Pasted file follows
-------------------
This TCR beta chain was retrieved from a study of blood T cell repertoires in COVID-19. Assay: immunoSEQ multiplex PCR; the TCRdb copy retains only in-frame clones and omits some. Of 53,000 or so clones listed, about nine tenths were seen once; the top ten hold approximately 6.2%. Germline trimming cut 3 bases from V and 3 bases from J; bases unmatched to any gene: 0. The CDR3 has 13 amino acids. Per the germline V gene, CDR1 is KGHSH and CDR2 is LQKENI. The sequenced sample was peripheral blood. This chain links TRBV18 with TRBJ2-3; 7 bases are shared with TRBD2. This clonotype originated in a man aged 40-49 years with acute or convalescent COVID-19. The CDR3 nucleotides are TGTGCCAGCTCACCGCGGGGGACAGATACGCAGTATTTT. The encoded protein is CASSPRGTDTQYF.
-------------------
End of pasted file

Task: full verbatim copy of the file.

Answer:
This TCR beta chain was retrieved from a study of blood T cell repertoires in COVID-19. Assay: immunoSEQ multiplex PCR; the TCRdb copy retains only in-frame clones and omits some. Of 53,000 or so clones listed, about nine tenths were seen once; the top ten hold approximately 6.2%. Germline trimming cut 3 bases from V and 3 bases from J; bases unmatched to any gene: 0. The CDR3 has 13 amino acids. Per the germline V gene, CDR1 is KGHSH and CDR2 is LQKENI. The sequenced sample was peripheral blood. This chain links TRBV18 with TRBJ2-3; 7 bases are shared with TRBD2. This clonotype originated in a man aged 40-49 years with acute or convalescent COVID-19. The CDR3 nucleotides are TGTGCCAGCTCACCGCGGGGGACAGATACGCAGTATTTT. The encoded protein is CASSPRGTDTQYF.